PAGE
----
One of Australia’s leading transport lobby groups has called for an accelerated uptake of electric vehicles, and declared that old “gas guzzlers” should be retired from the passenger fleet before it is too late to reach ambitious climate goals.
A new report – “Decarbonisation of Road Transport Network Operations in Australia and New Zealand” – from the Australasian road and traffic agency body Austroads, says the transport sector offers huge potential to cut greenhouse gas emissions in Australia and New Zealand.
But it notes that current policies are not consistent with the assumed long term goal of reaching zero emissions and will lead only to an increase in the short to medium term.
It says policy intervention is needed to accelerate the adoption of electric vehicles in both the passenger and freight sectors, but older vehicles should be retired rather than sold to other users on the second hand market if the 1.5°C Paris targets are to be reached.
Moves to encourage the retirement of older vehicles – including the so-called “cash for clunker” incentives – have been adopted in France and recently proposed in the UK. French president Emmanuel Macron has recently sought to reintroduce incentives for EVs as part of the country’s mission to kickstart the economy post-Covid.
New Zealand has also taken a lead on the road to electrification of transport in the Pacific region – in July 2019 it proposed a Clean Car Discount for drivers buying low and zero emissions vehicles and a fee for those buying heavy polluters, as well as fuel emissions policy that would encourage car dealers to favour cleaner car imports after 2021.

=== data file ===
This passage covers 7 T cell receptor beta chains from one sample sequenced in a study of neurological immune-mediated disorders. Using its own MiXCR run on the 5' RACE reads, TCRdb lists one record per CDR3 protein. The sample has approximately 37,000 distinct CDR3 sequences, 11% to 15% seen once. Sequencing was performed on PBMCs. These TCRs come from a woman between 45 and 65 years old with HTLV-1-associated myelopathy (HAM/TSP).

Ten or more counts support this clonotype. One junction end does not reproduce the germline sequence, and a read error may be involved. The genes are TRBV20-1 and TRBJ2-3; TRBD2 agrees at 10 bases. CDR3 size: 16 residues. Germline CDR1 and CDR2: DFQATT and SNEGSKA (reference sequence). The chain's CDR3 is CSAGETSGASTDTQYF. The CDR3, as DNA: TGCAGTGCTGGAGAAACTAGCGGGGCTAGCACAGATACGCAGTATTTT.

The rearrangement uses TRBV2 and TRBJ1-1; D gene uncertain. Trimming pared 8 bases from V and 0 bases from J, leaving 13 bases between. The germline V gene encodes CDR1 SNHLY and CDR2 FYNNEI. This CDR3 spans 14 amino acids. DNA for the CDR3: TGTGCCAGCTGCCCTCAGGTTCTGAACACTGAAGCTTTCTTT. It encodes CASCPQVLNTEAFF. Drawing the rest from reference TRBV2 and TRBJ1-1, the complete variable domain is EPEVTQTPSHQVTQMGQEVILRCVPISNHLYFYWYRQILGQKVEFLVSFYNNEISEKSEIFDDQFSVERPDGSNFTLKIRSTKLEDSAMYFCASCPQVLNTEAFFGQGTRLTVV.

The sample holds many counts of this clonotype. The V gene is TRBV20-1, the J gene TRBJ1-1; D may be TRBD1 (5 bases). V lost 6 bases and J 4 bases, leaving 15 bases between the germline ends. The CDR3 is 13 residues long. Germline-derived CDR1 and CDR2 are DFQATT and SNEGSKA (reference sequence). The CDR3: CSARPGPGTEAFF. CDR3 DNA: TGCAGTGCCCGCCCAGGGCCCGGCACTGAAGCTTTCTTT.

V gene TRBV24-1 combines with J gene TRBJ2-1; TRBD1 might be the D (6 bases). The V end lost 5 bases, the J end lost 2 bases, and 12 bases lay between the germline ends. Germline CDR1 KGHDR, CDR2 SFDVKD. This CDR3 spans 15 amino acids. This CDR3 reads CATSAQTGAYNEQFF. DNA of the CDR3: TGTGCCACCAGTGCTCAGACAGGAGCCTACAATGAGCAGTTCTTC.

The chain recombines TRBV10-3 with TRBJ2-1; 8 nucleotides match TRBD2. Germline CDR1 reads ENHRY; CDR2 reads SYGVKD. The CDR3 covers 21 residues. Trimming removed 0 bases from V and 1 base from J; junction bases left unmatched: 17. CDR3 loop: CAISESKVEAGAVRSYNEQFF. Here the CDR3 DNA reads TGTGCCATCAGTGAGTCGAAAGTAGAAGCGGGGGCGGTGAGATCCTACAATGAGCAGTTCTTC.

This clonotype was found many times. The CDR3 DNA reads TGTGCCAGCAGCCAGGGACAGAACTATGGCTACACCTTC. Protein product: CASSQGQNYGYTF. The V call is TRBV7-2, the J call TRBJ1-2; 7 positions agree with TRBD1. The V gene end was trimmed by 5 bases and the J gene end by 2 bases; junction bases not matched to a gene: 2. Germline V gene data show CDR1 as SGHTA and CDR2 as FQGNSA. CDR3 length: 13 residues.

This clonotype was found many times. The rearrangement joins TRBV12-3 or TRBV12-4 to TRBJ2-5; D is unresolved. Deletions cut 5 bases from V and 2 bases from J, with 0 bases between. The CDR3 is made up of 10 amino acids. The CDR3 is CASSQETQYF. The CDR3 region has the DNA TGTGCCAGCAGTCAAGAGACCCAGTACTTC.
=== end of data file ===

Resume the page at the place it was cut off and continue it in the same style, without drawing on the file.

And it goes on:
In Australia, the federal Coalition government has promised an electric vehicle strategy by mid-2020, but it is yet to deliver – even though its own data shows that private cars are the biggest driver of transport emissions in Australia. (See table below).
“The electrification of the vehicle fleet in concert with the transition of the stationary energy sector towards renewable energy is a critical component in the long-term decarbonisation of the roads sector,” the Austroads report says..
“Moderate or accelerated policy interventions in support of EV sales in both passenger and freight sectors are required to address medium- and long-term road transport emissions,” it says, adding “the retirement of older vehicles from the fleet is a strong driver of emissions reduction in partnership with the support for new EV sales.”
The importance of a retirement plan is underscored by modelling that shows, in order to reach a 90% replacement of the current internal combustion engine (ICE) fleet, the last such passenger vehicles must all be sold by 2024.
For other vehicle types it is already too late, says the report. All heavy rigid trucks should have been retired in 2000, all light rigid and prime mover vehicles by 2011 and all buses by 2017.
“Most of these threshold dates are in the past, suggesting that 90% retirement of these vehicles by 2050 is unlikely,” says the report.
“This further suggests that the pattern of existing vehicle retirement from the fleet will need to change for a fleet transition more in line with deeper penetration of electric vehicles in the fleet and corresponding higher ambitions for emissions reduction by 2050.”